Last year our good friends at Highland Park United Methodist Church invited us to open and facilitate a coffee shop in their beautiful building.   Our trainees and interns staff the food and coffee service every Sunday in two locations inside the church--the new Youth Center and more formal coffee shop setting that we've built out in Wesley Hall.  CitySquare reaps the income while learning how to provide food and coffee service on Sunday mornings.  And, the coffee shops always seem packed.  Every table debunks the myths of poverty with "fact cards" revealing the brutal truth about poverty in Dallas and beyond.

More recently, Southern Methodist University graduate students took charge of a Union Coffee popup truck during a market analysis of how a coffee shop might be received in the South Dallas neighborhood around the historic, iconic Forest Theater.  Students and community folks surrounded the truck on two consecutive mornings.  Talk about a winner!  Coffee and its prospects ignited real neighborhood excitement, and connection.

Several years ago a man told me and a group of United Way volunteers that the coffee pot in the Food Pantry "saved his life."  Homeless at the time, the man recalled coming to the food pantry daily for a morning cup of coffee and some friendly conversation.  'That kept me going every day,"  he said.  Today he is employed and doing well.

I tell you, you just can't escape the power of coffee!  Come by anytime.  The aroma feels magnetic!









Thursday, April 04, 2019

THE FORCE

There is a "force" out there in our Opportunity Center courtyard. And, I confess, it always draws me toward it.

Very, very poor people, most without a home, a pillow or a bed, populate this wonderful space most days. Every morning we roll out the sacred coffee pot and serve cups of red hot encouragement.

There can be no glamorizing the poverty resident in the lives of these precious people. Poverty never deserves such a narcissistic response.

It isn't the poverty that draws me.

What pulls me toward the people, one at a time and in their small groups, is the heroic courage lived out day after day as each wages a battle to move on and up and out. Poverty remains a hard go.
The experts fill our courtyard every morning. Want to know poverty? Come here and ask folks about it.

When the air is chilly, as it was this morning, the magnetism feels strongest.

So, as usual, I find that I cannot possibly go to my office before sharing a cup with some friends. Several conversations ensued, all pleasant and full of smiles, as well as curiosity about each other. Watching these friends, talking to them, hearing their stories forces tears into my eyes and down my cheeks. . .every time.

As I prepared to leave, I stepped into a serious, intense conversation among four or five men who invited me to join their conversation. The focus of their hilarious conversation: March Madness and the Final Four!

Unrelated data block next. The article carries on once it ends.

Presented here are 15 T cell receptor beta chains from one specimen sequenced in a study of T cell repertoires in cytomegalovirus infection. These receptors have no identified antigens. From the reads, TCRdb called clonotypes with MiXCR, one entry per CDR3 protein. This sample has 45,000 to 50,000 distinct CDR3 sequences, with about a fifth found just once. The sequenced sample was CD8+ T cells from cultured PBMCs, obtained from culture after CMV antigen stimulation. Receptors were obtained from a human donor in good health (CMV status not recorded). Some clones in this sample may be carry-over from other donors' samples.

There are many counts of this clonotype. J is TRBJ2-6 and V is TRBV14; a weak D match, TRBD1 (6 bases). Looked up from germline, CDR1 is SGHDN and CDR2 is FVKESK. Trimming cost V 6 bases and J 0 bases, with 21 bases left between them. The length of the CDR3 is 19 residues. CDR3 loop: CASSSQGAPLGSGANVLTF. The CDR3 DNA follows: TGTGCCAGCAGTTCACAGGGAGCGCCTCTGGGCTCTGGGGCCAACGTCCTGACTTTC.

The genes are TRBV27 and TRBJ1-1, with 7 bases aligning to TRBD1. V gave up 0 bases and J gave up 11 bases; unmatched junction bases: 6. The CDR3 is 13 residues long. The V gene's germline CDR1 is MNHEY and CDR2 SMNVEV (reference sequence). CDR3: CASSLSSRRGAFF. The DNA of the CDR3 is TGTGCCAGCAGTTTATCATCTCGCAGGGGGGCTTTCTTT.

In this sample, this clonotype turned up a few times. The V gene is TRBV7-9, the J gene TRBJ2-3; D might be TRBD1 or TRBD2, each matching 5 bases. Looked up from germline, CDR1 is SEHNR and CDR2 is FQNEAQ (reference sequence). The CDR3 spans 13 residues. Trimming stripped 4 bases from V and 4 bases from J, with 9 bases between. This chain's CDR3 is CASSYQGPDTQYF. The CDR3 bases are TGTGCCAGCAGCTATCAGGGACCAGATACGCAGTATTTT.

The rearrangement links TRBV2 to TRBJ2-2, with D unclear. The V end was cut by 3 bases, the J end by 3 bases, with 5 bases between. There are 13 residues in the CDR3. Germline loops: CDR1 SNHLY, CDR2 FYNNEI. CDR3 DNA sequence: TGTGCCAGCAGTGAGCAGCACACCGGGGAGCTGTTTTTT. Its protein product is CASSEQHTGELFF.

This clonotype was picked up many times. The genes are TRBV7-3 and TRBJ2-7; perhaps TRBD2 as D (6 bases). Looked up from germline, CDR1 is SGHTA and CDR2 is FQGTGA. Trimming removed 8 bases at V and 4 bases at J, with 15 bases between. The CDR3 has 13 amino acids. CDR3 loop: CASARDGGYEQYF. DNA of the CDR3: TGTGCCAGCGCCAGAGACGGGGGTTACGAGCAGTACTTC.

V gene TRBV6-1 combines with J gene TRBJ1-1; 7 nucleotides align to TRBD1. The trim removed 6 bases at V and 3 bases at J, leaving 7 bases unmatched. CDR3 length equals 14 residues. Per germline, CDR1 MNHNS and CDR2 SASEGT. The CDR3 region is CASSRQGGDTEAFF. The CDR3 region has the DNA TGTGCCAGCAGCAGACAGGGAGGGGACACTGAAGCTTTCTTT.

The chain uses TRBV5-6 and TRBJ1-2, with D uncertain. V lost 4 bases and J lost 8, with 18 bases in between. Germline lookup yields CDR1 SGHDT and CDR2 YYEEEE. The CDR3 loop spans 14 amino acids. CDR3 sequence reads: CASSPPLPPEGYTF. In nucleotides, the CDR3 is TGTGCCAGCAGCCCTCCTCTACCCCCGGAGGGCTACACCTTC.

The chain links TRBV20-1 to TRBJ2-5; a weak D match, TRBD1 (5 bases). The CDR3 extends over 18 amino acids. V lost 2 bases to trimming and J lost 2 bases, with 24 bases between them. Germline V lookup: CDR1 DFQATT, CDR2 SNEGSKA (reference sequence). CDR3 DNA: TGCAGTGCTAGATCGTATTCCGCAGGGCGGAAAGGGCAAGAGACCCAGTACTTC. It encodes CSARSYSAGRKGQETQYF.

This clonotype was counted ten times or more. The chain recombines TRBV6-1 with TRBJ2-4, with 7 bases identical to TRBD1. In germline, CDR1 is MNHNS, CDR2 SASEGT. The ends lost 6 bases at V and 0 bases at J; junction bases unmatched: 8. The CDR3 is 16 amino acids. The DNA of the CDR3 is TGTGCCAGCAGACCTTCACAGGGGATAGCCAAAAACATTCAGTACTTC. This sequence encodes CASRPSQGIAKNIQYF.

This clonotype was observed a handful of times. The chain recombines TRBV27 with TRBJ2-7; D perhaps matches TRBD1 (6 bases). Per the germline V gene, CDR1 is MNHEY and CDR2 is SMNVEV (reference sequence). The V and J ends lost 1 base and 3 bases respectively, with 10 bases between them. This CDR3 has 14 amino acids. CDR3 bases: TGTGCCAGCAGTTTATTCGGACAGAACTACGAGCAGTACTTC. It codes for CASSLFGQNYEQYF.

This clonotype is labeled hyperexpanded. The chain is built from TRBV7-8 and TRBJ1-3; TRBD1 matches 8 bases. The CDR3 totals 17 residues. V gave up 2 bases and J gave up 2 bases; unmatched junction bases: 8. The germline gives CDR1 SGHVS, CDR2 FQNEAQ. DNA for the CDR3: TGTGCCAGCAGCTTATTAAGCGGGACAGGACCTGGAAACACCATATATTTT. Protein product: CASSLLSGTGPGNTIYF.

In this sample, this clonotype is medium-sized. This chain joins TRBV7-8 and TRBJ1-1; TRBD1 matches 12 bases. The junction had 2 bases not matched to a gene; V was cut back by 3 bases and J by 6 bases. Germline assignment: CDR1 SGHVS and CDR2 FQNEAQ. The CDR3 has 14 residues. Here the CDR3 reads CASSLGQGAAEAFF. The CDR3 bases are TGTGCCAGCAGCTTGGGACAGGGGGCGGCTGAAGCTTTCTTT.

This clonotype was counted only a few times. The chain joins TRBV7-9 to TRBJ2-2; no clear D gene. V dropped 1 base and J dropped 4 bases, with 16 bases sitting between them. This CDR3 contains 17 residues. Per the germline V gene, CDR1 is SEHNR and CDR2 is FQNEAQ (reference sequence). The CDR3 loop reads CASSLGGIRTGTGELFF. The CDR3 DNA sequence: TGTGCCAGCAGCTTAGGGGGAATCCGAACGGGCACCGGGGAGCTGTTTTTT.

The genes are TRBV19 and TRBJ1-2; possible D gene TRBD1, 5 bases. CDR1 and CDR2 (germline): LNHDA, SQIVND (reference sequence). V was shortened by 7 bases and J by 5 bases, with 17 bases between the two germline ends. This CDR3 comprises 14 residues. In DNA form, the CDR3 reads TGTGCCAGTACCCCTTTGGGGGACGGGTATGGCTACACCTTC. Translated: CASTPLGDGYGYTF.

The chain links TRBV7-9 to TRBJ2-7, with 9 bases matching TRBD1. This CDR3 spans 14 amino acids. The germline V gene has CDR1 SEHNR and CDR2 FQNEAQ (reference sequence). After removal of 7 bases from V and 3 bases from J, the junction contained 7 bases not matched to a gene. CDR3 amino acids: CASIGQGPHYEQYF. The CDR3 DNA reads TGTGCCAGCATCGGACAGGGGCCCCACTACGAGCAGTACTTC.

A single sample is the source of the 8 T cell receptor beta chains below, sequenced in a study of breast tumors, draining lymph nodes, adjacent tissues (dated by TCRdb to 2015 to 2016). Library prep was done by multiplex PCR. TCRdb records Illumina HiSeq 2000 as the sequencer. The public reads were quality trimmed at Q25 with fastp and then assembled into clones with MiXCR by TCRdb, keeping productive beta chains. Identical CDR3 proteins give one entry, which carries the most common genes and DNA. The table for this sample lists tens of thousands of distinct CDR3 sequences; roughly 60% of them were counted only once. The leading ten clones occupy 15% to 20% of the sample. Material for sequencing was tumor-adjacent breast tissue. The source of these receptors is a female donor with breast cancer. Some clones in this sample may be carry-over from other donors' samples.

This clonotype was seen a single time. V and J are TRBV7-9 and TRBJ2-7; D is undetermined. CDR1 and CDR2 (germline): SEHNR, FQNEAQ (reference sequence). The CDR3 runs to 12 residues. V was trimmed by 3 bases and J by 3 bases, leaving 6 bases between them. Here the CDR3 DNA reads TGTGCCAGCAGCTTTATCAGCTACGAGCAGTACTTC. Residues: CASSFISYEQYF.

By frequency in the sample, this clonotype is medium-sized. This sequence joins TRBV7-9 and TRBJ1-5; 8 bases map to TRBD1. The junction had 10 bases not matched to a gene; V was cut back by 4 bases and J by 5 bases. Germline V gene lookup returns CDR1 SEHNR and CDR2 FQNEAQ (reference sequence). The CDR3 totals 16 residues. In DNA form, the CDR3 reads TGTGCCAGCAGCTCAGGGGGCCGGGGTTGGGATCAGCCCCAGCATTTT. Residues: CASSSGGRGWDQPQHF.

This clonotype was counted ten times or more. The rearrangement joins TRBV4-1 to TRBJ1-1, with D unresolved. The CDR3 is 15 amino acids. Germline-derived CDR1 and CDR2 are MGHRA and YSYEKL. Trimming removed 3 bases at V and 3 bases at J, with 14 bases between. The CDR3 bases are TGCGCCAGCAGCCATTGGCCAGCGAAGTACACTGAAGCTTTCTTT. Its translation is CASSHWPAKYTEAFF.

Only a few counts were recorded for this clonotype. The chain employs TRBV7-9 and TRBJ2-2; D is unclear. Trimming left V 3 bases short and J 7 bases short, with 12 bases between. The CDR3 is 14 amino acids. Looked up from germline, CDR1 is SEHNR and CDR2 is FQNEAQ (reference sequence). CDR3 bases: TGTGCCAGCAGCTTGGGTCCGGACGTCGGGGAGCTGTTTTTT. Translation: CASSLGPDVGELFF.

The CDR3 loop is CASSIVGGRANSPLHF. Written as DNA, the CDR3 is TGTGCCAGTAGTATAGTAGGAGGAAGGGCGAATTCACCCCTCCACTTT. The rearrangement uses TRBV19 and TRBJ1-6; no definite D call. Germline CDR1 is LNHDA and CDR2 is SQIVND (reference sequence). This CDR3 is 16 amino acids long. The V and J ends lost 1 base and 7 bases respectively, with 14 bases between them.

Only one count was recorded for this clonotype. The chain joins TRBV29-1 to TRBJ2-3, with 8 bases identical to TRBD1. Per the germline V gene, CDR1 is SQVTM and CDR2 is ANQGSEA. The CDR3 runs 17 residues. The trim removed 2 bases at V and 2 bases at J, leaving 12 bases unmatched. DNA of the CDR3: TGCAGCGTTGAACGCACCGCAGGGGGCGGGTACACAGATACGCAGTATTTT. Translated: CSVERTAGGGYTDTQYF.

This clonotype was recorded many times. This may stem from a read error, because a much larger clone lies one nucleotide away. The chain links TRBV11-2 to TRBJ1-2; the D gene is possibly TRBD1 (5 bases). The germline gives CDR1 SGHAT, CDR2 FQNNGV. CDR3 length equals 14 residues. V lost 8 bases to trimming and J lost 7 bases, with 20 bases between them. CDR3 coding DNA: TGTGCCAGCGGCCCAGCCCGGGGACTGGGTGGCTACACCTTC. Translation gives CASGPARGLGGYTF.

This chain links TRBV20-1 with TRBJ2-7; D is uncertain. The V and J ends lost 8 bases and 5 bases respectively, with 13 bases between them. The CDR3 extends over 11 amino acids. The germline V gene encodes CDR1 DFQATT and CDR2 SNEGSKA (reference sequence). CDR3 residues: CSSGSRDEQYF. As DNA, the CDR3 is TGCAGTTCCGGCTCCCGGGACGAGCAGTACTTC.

Next year, if things go right, I get these guys to help me fill out my bracket with one change: everybody has a permanent place to live. I'll bring breakfast, and I know "the force" will be present to draw me in.

Thursday, March 28, 2019

BELONGINGS

Possessions.

Properties.

Things.

Stuffs.

Effects.

Paraphernalia.

By about any name, people protect, accumulate, gather, pile, clutch, grasp, drop, trade, discard their "belongings."  

We all do it in our own ways, subject to the norms and necessities of status, class, opportunities and options.  

Rich people usually take great care to secure their stuff.  Most all of their effects rest in safe surroundings.   Banks, funds, accounts, cards, wallets and any number of other secure stations provide protection for my stuff, my belongings. With little thought of a concept like "privileged" or "entitled," the well off , like me, devise philosophies or ideologies to argue their right to protect what they have  worked so hard to earn.  

Belongings often define where it is that I belong.

Poor people often imitate the rich in their own ways.  Only difference is the secure places often end up being on their persons in all sorts of creative ways.  Like their better off brothers and sisters, the  poor don't mind displaying their good fortune from time to time.  They also turn out to be willing to share, even from their meager holdings, just like the wealthy often share freely when given the facts and some measure of security.  


Belongings often define where it is the poor belong.

Just this morning I observed a dozen very poor people displaying, bragging, sharing, withholding, enjoying, organizing, stacking, dropping their belongings.

Belongings, as  in "belongs to me."  I've got something that I'm trying to manage. . . even though its not much.  It is an important part of who I am.  Body language and attitude declares that this collection of my effects belongs to me.

Later in the day we hosted volunteers from Texas Instruments, people with much more in the way of material belongings.  They brought lots of stuff to share.  Belongings changed hands.  Lives connected.  Stories exchanged, people connected.

All of us have belongings.

All of us seek to belong.  

As different as we appear, we all remain the same, pursuing belonging and packing our belongings.  

While I get all of this, more and more often these days I catch myself wishing for more courage to surrender my stuff, my belongings for the sake of a total redefinition of where people actually find belonging.  

There has to be more.  

I suspect I'll find this "more" in belonging with my friends who know poverty like a well-worn blanket carried about from place to place in search of what I need to learn to give up.